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We are all Indians, Supreme Court reacts to MNS stir

November 06, 2008 19:12 IST
Last Updated: November 06, 2008 19:13 IST


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In the wake of the Raj Thackeray-led Maharashtra Navnirman Sena's hate campaign against north Indians and non-Marathis, the Supreme Court on Thursday struck a patriotic note by saying that "all of us are Indians" and there is no difference between people coming from various regions.

"What's the difference between north Indians and Indians? All of us are Indians," a bench of Justices B N Aggrawal and G S Singhvi quipped, while posting for Monday a PIL seeking judicial inquiry into the killing of a Bihari youth, Rahul Raj, in a police encounter and the murder of another north Indian in Mumbai last month.

On Tuesday the apex court had observed that if there was a "political will" such hate campaign would not occur in the country. It had also cited Article 355 to drive home the point that the Union government had adequate powers to give necessary directions to the State to prevent such incidents.

The bench of Justices Aggrawal and Singhvi said it would hear the matter along with another related PIL which had earlier sought appropriate directions to the government to ensure that the country's unity was not threatened by vested interests fomenting regional chauvinism.

Incidentally, the apex court had directed the petitioners in both cases to suitably amend their petition and come before it when the matter is taken up for further hearing.

During the brief arguments on Thursday, the petitioner, Sanjeev Kumar Singh, submitted that he was compelled to approach the Supreme Court as the authorities in Maharashtra had failed to respond to his request for providing adequate protection to north Indians in the state.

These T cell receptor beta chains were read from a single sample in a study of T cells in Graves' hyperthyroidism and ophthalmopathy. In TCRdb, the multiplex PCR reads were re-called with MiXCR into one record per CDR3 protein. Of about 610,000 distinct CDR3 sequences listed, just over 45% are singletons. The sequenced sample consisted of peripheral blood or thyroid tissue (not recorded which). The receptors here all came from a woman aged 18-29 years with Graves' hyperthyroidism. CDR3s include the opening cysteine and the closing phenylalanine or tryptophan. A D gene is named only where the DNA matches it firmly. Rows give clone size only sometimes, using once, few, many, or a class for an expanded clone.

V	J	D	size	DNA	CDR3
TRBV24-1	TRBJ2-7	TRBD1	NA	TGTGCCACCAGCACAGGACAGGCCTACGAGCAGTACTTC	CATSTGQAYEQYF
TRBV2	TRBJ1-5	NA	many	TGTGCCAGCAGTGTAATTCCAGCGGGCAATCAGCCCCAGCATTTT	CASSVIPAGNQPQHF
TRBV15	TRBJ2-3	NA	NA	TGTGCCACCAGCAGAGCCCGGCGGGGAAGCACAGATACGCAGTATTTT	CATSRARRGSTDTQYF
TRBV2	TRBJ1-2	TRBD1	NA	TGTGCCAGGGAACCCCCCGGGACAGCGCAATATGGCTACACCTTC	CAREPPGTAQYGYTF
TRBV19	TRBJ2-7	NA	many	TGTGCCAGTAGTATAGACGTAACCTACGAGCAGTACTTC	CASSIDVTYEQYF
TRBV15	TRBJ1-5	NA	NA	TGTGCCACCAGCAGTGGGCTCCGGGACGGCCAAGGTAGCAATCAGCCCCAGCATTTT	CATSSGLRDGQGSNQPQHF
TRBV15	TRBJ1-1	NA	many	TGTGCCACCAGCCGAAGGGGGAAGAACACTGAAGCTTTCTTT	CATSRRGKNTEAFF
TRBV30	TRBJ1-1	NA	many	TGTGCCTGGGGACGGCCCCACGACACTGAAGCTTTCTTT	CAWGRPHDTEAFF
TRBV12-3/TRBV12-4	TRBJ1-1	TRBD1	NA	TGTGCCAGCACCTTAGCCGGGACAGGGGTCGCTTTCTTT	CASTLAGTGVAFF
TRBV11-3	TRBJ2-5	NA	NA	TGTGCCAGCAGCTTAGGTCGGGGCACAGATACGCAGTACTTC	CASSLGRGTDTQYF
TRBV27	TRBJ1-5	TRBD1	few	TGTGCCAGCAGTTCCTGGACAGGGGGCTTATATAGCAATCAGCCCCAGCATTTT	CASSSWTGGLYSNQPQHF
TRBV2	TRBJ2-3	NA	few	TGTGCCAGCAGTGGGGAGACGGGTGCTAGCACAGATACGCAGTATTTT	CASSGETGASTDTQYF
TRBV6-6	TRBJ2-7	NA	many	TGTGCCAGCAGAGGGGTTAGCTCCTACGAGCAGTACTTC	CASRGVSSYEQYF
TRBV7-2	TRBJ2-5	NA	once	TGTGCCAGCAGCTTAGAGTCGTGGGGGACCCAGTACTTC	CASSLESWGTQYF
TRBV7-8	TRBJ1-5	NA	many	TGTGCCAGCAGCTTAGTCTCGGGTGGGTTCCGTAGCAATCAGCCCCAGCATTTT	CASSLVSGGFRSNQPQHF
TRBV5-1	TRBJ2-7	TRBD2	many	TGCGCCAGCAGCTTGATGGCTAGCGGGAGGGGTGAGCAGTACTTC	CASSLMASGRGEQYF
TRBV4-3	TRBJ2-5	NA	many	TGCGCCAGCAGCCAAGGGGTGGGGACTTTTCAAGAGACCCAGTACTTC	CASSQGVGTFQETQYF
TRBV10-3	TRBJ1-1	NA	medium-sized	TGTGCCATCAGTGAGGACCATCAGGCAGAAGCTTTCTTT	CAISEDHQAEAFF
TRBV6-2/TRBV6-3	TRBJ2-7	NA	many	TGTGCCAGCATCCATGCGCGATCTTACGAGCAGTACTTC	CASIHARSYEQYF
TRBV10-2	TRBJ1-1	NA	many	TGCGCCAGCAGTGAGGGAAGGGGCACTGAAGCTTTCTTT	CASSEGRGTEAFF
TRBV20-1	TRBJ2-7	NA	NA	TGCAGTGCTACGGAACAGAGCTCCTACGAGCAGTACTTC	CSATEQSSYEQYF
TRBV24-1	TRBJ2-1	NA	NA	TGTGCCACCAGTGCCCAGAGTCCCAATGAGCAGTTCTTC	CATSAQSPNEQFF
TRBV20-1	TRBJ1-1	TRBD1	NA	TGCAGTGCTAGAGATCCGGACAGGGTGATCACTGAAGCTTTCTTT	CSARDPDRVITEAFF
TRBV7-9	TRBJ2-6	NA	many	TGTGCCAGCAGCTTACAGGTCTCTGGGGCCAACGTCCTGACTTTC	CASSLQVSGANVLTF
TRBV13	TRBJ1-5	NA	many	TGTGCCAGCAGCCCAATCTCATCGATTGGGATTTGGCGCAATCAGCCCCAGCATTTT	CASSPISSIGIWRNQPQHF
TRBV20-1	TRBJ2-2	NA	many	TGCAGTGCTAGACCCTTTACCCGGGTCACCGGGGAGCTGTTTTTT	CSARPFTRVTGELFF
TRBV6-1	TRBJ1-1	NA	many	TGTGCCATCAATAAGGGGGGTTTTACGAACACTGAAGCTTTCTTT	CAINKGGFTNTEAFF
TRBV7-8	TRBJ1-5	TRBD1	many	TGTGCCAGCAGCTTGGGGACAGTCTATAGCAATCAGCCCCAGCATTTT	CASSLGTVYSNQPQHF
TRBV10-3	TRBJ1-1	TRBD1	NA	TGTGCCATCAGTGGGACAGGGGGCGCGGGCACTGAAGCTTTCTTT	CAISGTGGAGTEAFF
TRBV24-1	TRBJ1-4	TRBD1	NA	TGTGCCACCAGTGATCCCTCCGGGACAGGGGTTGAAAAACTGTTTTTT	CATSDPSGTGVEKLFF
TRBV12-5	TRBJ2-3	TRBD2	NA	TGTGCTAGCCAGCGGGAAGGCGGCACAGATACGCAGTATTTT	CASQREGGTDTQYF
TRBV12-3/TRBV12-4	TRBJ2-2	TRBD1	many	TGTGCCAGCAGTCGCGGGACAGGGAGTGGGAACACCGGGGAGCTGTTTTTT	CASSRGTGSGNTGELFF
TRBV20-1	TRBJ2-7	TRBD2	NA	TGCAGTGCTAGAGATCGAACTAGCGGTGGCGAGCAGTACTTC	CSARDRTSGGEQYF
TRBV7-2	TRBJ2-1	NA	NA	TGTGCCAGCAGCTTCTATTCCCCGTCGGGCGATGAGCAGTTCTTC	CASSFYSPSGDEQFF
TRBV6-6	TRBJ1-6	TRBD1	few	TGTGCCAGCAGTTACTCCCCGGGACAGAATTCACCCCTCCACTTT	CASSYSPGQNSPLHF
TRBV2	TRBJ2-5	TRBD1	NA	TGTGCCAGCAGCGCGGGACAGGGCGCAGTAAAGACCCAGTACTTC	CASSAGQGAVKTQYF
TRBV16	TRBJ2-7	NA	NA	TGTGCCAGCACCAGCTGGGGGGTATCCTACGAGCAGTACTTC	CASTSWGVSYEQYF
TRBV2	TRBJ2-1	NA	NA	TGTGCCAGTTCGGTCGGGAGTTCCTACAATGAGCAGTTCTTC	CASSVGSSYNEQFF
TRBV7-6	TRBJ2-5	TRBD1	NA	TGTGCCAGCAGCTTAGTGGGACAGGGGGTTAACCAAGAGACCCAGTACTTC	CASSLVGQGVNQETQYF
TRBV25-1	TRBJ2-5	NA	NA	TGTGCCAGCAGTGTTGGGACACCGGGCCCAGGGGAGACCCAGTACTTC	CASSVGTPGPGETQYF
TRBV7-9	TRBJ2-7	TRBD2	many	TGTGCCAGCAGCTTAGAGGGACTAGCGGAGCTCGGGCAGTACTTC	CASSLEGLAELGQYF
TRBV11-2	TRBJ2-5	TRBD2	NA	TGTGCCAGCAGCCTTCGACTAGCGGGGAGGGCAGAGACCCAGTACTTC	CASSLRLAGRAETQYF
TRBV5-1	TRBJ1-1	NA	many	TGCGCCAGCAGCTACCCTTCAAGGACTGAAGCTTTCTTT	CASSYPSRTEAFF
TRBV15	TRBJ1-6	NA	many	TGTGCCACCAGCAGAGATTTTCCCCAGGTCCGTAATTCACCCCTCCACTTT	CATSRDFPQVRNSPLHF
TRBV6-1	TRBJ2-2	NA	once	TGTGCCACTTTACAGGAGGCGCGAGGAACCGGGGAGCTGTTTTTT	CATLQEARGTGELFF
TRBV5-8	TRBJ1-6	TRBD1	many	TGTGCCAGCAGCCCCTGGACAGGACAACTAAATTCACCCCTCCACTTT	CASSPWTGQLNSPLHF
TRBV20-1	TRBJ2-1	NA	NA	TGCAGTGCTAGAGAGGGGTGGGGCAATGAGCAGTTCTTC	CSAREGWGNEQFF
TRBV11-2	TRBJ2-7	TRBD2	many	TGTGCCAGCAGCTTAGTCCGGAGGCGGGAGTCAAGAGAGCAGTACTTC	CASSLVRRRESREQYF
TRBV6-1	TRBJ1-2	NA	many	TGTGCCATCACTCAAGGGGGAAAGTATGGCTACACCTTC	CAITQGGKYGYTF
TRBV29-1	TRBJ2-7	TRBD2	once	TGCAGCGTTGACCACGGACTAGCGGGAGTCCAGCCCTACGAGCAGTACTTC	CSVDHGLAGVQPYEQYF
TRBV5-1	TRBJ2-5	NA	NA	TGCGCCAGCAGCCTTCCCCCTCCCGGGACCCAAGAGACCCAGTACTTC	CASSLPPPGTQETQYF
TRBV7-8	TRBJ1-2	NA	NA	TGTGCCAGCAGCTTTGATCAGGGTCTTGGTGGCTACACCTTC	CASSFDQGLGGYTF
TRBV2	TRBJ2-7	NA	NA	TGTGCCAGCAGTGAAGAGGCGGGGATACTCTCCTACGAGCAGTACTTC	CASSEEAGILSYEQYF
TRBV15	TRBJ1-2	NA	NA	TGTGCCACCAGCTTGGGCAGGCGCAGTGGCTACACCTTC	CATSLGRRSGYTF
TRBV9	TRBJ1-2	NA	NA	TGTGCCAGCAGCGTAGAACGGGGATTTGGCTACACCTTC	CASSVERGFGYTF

"When I made representation to all senior officials including the Mumbai police commissioner, I was threatened that I would meet the same fate if I do not get out of the place," Singh told the bench after being asked as to why he did not approach the authorities concerned with his plea.

Singh asserted that he had every right to approach the apex court as a number of his relatives staying in Maharashtra were under constant fear due to the ongoing hate campaign.

The apex court queried Singh as to whether he was aware that Article 355 of the Constitution to which the latter replied in the affirmative and read out the portion in the court on the advice of the bench.

According to Article 355, 'It shall be the duty of the Union to protect every state against external aggression and internal disturbance and to ensure that the government of every state is carried on in accordance with the provisions of this Constitution.'

Rahul Raj, 23-year-old resident of Patna was killed in a shootout in a BEST bus on October 27 and a day later Dharam Dev Rai (25), a resident of Faizabad in UP, was beaten to death on a local train in Mumbai.

On Tuesday, the apex court had observed that the issue was political in nature and "political will" was required to curb it.

"Can it be done through an order of this court? It is a political question, not a court issue. If there is a political will it can be tackled," a bench of Justices B N Aggrawal and G S Singhvi observed.



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